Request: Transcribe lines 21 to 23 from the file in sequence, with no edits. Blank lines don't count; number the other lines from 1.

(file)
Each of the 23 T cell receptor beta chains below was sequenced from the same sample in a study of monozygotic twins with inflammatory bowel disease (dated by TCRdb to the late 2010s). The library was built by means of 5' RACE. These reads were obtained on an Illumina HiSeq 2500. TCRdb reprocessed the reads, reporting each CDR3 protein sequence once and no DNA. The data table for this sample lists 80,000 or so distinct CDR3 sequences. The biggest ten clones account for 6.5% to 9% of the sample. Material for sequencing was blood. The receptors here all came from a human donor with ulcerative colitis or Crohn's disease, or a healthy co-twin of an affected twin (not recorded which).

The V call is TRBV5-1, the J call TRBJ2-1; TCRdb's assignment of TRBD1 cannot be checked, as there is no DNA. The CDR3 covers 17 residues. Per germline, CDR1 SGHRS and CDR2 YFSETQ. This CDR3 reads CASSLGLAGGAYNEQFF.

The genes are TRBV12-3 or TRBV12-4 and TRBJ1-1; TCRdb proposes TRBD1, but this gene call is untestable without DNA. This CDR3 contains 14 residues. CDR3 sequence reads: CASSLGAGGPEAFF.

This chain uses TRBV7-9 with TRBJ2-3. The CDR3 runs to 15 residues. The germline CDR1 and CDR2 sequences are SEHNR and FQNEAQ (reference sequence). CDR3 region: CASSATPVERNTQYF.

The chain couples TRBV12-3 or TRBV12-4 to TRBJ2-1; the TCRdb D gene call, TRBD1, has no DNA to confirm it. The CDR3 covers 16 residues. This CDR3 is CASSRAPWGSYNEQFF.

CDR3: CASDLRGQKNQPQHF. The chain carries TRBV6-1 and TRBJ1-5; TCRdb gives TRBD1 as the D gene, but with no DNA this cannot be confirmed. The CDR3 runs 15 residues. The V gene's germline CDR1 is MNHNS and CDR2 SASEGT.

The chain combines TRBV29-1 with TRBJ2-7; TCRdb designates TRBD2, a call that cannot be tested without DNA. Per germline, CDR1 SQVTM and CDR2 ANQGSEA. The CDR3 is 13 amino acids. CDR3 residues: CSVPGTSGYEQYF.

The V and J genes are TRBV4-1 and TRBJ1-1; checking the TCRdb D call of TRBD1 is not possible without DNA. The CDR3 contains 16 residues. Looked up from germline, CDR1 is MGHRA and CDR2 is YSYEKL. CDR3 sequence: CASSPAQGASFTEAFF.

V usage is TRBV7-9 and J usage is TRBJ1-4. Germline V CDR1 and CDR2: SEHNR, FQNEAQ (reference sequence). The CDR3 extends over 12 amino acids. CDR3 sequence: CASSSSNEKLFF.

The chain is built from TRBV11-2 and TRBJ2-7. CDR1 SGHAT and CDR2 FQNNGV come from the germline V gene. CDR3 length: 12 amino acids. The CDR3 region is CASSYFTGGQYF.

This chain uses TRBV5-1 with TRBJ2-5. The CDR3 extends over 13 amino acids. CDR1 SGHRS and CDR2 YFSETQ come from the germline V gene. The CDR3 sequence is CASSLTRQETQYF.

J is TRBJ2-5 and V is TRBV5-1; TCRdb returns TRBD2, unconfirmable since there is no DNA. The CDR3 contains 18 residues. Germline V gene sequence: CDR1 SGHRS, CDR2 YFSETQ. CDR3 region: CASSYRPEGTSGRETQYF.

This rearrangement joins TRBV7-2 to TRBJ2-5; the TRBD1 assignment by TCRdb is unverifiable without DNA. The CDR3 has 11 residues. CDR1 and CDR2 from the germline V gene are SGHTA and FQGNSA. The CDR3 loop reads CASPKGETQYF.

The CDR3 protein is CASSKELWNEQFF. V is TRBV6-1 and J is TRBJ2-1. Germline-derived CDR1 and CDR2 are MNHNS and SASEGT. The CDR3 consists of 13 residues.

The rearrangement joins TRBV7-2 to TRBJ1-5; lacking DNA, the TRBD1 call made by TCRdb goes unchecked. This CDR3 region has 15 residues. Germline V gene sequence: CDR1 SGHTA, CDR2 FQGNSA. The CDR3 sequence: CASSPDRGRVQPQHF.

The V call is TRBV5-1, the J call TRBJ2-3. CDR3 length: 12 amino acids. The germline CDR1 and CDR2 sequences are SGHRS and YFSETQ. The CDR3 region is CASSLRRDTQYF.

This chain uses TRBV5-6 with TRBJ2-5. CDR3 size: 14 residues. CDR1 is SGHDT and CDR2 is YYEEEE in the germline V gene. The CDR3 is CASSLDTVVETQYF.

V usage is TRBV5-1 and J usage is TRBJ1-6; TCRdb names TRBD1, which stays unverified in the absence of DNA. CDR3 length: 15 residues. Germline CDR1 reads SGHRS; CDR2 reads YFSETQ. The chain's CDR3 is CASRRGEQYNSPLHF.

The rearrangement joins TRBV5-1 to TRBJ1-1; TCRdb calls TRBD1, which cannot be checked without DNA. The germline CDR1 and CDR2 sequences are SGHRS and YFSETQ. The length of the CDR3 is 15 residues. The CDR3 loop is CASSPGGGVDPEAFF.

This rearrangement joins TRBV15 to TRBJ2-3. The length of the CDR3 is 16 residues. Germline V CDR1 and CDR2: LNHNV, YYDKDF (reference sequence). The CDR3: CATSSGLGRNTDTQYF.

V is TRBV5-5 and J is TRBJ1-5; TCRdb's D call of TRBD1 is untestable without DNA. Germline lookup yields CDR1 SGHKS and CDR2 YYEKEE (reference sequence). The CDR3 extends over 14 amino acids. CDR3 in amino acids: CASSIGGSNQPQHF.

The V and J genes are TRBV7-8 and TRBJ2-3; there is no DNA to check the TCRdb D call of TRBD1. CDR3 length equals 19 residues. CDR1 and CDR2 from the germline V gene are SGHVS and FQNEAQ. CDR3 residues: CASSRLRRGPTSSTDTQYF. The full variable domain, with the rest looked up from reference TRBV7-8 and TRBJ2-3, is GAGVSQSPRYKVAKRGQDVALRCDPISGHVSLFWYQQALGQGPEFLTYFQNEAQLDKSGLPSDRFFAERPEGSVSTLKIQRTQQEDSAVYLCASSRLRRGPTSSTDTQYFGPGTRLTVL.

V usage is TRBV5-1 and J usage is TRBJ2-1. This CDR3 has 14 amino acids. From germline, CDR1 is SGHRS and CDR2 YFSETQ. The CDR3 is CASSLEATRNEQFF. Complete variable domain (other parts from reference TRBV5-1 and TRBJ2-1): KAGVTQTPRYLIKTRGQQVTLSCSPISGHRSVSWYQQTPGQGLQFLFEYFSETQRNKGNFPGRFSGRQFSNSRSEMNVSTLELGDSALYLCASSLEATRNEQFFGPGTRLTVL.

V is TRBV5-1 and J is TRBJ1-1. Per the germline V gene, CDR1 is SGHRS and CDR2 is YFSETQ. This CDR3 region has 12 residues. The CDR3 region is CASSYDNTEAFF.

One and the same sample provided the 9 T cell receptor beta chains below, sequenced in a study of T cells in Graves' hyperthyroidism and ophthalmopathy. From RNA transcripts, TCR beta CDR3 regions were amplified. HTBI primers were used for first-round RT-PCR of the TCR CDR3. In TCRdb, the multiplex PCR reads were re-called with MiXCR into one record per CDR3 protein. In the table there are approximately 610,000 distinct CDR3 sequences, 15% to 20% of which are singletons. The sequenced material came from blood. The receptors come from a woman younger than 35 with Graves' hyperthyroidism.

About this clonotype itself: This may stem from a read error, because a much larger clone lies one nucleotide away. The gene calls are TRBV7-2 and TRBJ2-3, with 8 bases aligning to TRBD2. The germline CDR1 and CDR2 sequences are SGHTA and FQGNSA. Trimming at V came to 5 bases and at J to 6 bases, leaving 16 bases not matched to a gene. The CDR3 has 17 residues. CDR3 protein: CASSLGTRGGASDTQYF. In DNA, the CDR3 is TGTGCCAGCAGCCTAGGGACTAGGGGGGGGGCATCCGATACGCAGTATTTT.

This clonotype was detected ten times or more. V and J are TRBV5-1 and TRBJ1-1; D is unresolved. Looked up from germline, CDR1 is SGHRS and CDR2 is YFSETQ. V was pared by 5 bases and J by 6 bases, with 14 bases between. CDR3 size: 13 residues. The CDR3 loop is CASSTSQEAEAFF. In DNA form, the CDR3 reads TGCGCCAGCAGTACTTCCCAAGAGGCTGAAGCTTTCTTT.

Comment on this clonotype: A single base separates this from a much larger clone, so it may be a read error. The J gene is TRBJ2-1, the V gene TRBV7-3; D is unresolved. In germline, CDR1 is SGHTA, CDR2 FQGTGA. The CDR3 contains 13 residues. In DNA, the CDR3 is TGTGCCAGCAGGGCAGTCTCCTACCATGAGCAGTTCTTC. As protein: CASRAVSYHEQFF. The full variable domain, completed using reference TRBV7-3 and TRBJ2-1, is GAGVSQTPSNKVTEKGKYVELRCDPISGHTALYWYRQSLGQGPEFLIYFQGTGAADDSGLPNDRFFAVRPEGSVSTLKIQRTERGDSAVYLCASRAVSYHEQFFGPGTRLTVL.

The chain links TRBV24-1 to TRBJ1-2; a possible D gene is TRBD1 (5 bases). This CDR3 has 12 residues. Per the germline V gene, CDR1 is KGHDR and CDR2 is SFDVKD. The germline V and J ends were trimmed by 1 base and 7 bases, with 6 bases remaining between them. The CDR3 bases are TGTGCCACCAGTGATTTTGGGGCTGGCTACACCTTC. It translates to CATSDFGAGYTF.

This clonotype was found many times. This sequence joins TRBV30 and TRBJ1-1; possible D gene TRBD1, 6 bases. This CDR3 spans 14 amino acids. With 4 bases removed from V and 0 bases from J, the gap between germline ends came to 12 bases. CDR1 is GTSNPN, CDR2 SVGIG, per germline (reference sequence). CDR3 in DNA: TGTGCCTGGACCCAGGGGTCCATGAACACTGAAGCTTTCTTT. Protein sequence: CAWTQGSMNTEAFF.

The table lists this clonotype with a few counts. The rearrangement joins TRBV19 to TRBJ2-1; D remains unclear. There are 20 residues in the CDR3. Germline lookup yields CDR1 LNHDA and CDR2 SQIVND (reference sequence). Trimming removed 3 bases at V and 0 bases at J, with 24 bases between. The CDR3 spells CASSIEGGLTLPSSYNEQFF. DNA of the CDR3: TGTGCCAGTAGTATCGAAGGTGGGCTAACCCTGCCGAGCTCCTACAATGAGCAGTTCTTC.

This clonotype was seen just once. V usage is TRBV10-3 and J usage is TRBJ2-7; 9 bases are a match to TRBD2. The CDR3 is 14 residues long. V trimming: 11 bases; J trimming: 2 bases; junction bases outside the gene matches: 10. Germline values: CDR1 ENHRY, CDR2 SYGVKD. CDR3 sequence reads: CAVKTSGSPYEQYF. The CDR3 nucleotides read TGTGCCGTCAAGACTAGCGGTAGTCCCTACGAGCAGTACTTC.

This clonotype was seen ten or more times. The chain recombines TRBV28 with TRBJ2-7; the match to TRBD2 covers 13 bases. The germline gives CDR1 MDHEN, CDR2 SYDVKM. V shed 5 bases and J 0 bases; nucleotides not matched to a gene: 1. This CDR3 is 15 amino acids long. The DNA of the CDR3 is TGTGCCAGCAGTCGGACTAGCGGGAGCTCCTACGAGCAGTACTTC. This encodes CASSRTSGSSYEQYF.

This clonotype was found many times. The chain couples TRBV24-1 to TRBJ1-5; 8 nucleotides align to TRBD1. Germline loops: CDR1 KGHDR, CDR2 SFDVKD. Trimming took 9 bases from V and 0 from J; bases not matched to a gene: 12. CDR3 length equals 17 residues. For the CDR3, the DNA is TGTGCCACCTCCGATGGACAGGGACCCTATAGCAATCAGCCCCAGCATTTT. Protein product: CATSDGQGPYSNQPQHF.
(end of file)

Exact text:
V is TRBV5-5 and J is TRBJ1-5; TCRdb's D call of TRBD1 is untestable without DNA. Germline lookup yields CDR1 SGHKS and CDR2 YYEKEE (reference sequence). The CDR3 extends over 14 amino acids. CDR3 in amino acids: CASSIGGSNQPQHF.

The V and J genes are TRBV7-8 and TRBJ2-3; there is no DNA to check the TCRdb D call of TRBD1. CDR3 length equals 19 residues. CDR1 and CDR2 from the germline V gene are SGHVS and FQNEAQ. CDR3 residues: CASSRLRRGPTSSTDTQYF. The full variable domain, with the rest looked up from reference TRBV7-8 and TRBJ2-3, is GAGVSQSPRYKVAKRGQDVALRCDPISGHVSLFWYQQALGQGPEFLTYFQNEAQLDKSGLPSDRFFAERPEGSVSTLKIQRTQQEDSAVYLCASSRLRRGPTSSTDTQYFGPGTRLTVL.

V usage is TRBV5-1 and J usage is TRBJ2-1. This CDR3 has 14 amino acids. From germline, CDR1 is SGHRS and CDR2 YFSETQ. The CDR3 is CASSLEATRNEQFF. Complete variable domain (other parts from reference TRBV5-1 and TRBJ2-1): KAGVTQTPRYLIKTRGQQVTLSCSPISGHRSVSWYQQTPGQGLQFLFEYFSETQRNKGNFPGRFSGRQFSNSRSEMNVSTLELGDSALYLCASSLEATRNEQFFGPGTRLTVL.